LINGLE – Of all the events at the Sustainable Agriculture Research and Extension Center (SAREC), Research Scientist Brian Lee’s favorite is letting elementary schools come and pick potatoes.
“We invite schools to come out and we do a short program kind of about food security and potatoes specifically,” Lee Said. It’s one of the most rewarding things we do just because it’s cool to kind of get just down to basics of ag and food.”
Normally there are a lot of potatoes left over after the third-grade students from the local schools come through, so the new plan is to donate the remaining potatoes to the Wyoming Food Bank of the Rockies. With about an acre and a half of land to harvest, Lee needed some help.
“We reached out to Sensible Nutrition with the University of Wyoming, and they put us in contact with Wyoming [Cowboy] Challenge Academy,” Lee said.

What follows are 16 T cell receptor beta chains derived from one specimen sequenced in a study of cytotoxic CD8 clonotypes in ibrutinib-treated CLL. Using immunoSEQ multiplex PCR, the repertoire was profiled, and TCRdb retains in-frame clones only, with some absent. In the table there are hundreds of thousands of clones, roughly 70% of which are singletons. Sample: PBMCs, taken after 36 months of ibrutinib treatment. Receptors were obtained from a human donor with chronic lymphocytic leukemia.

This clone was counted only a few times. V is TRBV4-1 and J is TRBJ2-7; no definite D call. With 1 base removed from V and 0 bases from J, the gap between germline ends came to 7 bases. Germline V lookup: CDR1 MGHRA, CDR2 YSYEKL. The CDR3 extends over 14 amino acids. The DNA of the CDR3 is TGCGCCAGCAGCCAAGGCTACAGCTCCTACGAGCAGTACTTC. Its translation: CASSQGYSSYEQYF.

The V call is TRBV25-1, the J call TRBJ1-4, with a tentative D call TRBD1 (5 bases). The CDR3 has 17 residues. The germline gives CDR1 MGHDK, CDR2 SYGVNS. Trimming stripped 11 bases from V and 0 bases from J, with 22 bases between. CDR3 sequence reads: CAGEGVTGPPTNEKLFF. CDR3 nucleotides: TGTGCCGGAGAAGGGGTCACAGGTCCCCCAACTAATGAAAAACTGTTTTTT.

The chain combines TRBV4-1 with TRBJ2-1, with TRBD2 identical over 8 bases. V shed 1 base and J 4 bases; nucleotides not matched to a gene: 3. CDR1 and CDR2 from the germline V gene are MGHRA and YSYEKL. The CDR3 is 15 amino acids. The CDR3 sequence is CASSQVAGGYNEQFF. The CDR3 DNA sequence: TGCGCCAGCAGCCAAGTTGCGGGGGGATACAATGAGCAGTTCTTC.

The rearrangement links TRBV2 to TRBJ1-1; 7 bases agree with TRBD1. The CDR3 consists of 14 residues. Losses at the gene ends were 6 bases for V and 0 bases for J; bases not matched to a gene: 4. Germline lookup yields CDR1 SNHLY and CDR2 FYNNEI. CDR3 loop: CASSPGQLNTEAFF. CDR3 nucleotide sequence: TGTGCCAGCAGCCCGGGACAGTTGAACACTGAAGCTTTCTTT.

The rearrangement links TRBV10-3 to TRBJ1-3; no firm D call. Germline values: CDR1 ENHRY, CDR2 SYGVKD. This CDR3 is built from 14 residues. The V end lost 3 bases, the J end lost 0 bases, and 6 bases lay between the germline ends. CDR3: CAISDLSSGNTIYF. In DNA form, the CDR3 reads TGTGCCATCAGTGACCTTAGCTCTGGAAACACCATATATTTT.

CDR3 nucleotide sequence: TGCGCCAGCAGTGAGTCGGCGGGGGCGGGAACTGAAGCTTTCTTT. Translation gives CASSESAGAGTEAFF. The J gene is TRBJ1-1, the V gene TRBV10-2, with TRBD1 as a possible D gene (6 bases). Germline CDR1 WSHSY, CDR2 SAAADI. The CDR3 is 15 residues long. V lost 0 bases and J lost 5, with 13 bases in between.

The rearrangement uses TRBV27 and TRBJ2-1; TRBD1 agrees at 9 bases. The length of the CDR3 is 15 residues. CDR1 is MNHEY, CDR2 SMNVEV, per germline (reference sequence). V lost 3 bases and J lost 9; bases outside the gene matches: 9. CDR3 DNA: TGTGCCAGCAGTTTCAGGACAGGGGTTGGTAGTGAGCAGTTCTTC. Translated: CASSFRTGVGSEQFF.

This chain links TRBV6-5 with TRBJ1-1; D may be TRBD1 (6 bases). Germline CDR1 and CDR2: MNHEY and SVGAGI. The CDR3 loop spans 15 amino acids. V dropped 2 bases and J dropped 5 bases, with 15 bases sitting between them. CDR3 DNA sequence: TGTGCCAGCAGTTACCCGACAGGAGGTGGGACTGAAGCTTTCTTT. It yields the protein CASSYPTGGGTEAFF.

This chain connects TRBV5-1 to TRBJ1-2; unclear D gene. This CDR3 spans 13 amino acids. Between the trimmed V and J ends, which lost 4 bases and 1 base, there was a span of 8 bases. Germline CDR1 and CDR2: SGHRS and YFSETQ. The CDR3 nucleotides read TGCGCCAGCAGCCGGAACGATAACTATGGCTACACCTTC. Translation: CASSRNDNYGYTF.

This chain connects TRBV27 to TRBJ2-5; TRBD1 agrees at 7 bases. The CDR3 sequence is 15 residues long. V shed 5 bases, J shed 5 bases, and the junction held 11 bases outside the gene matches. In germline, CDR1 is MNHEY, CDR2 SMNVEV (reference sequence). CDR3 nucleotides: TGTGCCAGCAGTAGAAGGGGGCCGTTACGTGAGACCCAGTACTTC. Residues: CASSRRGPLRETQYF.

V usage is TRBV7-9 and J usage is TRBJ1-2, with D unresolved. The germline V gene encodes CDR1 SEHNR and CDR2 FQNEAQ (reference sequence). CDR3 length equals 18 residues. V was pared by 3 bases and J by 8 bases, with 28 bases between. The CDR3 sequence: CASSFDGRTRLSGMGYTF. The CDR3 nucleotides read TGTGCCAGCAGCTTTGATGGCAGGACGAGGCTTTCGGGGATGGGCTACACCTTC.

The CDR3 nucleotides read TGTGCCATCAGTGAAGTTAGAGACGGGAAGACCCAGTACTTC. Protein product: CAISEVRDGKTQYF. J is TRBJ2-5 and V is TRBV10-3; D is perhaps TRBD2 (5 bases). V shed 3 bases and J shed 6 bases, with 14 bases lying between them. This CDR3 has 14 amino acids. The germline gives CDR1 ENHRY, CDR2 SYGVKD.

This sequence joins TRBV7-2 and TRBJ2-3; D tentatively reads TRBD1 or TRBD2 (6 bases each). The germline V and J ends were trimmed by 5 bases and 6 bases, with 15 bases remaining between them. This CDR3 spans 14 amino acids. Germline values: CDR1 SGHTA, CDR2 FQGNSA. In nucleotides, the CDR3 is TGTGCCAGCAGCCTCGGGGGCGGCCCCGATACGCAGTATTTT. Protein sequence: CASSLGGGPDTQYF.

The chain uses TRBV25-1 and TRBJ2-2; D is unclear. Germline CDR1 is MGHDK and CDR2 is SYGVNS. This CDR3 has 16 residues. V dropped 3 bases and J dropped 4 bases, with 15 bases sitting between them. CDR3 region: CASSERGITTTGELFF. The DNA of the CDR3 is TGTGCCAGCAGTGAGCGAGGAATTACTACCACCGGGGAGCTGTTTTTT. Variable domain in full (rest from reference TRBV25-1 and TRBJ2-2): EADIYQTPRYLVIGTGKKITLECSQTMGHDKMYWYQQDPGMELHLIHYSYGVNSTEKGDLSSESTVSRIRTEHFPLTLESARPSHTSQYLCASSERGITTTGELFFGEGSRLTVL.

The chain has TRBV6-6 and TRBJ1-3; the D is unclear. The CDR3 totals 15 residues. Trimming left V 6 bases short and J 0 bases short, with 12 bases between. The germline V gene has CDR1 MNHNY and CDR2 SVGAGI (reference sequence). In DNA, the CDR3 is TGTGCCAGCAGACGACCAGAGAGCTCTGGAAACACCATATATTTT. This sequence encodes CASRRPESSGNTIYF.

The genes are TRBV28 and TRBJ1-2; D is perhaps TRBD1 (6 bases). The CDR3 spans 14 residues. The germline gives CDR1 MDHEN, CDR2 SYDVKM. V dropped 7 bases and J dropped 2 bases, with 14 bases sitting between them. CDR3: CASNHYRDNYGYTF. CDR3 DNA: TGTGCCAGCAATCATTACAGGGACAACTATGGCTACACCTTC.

Seventeen cadets arrived at the SAREC campus on Friday to help pick the potatoes. After a brief lesson from Lee on the purpose of what they were doing and what potatoes were good to pick, the cadets along with a few other volunteers entered the plot and started filling 10-pound and 20-pound bags.
Lee said normally they’re production is limited to the number of workers they have. While it was not an issue this year, the new limiter was the number of bags for all of the potatoes.
“And were looking at somewhere between 6000 and 8000 pounds of potatoes,” Lee said.
Before harvesting took place, Lee said a toping machine took the plant part off of the potatoes and make them easier to be dug up.
“We have a two-row potato digger that we then run through the field and leave the potatoes on top of the soil so the cadets and other volunteers will be just bagging potatoes,” Lee said.
After a few hours of picking, a flatbed truck with pallets was brought in through the rows to make it easier to load the bags of potatoes.
Most of the bags were used up in the first six rows with much of the plot still unpicked. Lee said he was happy the potatoes will be used to help people in the community who need it.
“It’s going to be beneficial to residents of the state so it’s a good program,” Lee said.
The project met SAREC’s mission to utilize as many of the potatoes which were harvested as possible.